So you’ve taken all the necessary steps to winterize your pool for the cold weather. You’ve disabled the pump, put the necessary chemicals in, added your air pillows, and have it securely covered.
If you winterize your pool correctly, you should have crystal clear waters when that winter cover comes off in the spring. In a perfect world, you’ll be able to take the cover off, put the necessary chemicals in, get the pump set back, and wait for it to get warm enough to swim.
Unfortunately, for many homeowners, it doesn’t work out quite like that. They take off the cover in the spring and discover murky, algae-filled waters.
Where do most homeowners go wrong? They forget to take care of their winter cover over the winter.
Yes, even if you’re not actively using the pool, you still have to provide maintenance. Regularly checking on your cover throughout your winter and making any necessary repairs will help prevent murky waters in the spring.
Here are some tips to take into consideration.
Get rid of any large debris
Throughout the winter, be prepared for leaves, dirt, and branches to fall onto your cover. While some debris is normal, you don’t want to leave large sticks and branches lying on it for too long. They weigh your cover down and could end up tearing a hole in it. Regularly walk about the perimeter of your pool and pick up any sticks.
You’ll also want to be mindful of leaving large amounts of leaves on your cover. You don’t want them freezing onto your cover. This creates stress on your cover and their sharp edges could puncture your cover. Use a pool net to scoop off any leaves.
Regularly remove built-up water
Ideally, air pillows will help prevent water from building up on your pool cover. Sometimes, though, pockets of deep water will still collect on the cover. You don’t want to leave deep water there all winter. It will get murky and freeze over, creating tension on top of your cover. That murky water will also leak into your pool when you try to remove the cover in the spring.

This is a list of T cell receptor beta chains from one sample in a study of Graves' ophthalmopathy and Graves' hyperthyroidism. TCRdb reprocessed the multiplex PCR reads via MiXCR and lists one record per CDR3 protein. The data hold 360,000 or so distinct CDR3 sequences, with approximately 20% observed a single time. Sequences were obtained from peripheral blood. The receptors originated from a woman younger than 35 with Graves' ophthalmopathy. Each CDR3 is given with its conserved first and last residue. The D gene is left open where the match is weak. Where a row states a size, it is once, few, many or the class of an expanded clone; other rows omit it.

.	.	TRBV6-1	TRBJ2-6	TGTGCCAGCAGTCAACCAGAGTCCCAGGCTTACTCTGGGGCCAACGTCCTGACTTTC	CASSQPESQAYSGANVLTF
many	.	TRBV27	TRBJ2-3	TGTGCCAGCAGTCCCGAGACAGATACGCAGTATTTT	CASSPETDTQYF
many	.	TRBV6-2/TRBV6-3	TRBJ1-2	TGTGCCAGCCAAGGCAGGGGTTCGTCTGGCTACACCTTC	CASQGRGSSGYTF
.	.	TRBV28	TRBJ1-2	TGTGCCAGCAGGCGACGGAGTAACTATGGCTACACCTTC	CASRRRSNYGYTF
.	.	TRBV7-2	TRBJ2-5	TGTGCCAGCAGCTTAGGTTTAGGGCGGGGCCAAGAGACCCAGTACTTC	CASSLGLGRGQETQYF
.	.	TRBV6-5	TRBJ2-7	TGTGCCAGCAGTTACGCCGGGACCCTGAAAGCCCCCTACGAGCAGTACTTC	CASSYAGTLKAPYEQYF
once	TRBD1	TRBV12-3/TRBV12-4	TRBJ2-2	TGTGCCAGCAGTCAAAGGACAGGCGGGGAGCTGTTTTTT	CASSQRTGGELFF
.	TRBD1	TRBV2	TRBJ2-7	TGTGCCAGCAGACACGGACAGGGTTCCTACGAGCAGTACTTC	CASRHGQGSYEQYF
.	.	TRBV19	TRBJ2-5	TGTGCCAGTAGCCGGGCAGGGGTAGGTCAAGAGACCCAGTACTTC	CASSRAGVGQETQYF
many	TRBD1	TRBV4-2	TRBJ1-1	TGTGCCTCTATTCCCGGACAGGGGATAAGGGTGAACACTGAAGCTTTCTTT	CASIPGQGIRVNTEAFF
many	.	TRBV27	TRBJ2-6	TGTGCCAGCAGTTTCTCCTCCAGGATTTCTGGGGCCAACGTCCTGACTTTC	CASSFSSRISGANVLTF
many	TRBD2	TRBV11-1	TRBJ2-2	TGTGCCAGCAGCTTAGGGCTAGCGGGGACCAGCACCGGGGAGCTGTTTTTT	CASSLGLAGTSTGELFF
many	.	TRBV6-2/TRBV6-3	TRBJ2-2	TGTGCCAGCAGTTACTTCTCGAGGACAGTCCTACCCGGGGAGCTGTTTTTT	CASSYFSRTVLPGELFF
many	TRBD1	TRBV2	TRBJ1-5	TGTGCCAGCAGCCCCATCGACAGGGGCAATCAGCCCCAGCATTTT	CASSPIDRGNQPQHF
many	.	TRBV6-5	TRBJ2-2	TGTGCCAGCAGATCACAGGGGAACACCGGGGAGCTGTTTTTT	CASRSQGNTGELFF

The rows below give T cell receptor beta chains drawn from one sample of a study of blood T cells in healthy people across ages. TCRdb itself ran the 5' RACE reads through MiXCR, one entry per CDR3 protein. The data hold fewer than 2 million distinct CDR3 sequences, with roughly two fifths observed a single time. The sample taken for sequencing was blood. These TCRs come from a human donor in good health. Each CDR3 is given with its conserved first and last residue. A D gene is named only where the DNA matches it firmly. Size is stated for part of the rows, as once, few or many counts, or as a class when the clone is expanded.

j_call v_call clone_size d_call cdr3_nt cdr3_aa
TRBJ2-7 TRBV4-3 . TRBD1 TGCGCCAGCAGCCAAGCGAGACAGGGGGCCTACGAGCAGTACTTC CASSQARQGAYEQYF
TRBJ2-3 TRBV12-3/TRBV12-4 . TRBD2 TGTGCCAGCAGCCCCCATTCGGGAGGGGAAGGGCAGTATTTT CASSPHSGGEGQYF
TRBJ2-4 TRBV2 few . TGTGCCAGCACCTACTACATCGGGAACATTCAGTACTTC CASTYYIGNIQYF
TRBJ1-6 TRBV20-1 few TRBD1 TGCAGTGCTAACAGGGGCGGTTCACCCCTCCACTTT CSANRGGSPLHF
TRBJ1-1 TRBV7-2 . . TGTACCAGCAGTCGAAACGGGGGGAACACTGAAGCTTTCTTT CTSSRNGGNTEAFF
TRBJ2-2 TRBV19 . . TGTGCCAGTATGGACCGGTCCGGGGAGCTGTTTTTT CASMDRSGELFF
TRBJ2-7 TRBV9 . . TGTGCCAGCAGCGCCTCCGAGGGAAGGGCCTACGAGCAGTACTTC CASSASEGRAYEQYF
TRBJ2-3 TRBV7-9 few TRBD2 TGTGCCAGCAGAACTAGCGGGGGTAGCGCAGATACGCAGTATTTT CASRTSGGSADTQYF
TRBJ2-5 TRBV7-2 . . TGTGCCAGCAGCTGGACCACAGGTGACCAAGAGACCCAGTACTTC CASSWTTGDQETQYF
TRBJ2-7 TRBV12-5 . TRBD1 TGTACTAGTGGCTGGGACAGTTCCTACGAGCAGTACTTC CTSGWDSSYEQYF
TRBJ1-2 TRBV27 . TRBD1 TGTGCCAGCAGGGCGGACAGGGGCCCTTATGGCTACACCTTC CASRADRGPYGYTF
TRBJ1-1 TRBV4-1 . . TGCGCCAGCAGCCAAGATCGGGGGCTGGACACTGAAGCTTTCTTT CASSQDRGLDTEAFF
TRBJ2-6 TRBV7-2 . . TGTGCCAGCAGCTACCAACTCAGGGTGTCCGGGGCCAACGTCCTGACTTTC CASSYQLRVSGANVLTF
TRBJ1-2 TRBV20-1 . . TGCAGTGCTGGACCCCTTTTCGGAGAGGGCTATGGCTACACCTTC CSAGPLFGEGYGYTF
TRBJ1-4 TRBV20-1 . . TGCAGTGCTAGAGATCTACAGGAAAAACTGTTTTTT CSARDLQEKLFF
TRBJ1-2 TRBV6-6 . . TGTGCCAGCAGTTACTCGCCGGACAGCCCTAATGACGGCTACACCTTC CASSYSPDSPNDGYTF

What you need is an affordable pump that can remove pockets of deep water. Anytime you spot large puddles of water gathering on the cover, go out and suck the water off. You can also check out a great resource for pool pumps.
Watch out for any gaps
Most people use cable and clips to secure their pool cover. But when those winter winds are blowing, it can be really easy for those clips to loosen, which then creates a small gap. This allows debris to enter your pool. Some people have even taken their winter cover off to discover that an animal managed to get into their pool!
Throughout the winter, walk around the pool and look for any gaps. If you notice any, all you have to do is straight the cover back out and secure the cables and clips.
Replace air pillows as needed
Air pillows are basically giant balloons that you put under your winter cover. The incline should help any water drain off of your pool. However, sometimes these air pillows pop. While you might be tempted to leave them alone until the spring, losing that incline could cause water build-up. If you don’t want to have to pump off your cover every week, replace the air pillows.
All you need to do is pull back a portion of the cover (not the whole thing). Remove the old air pillow and slip a new one in. Then, cover the pool back up.
Leave the cover on
Some people may be tempted to take the cover off if it starts looking disgusting or if they think the worst of winter is over. Do not take the cover off until you’re ready to open your pool for the summer! When you open your pool, you’re going to want to put in the chemicals and start your pump up. If you take your cover off prematurely, those chemicals won’t be circulating throughout the pool.
The only time you should remove your cover is if you need to replace an air pillow or put in more winter algaecide. Otherwise, leave it on!
Maintaining your pool properly is a year-long task! If you want your pool to stay in good condition over the chilly winter months, you’re going to want to take care of that cover. Don’t risk the chance of your cover tearing—you don’t want all of that debris getting into your clean pool.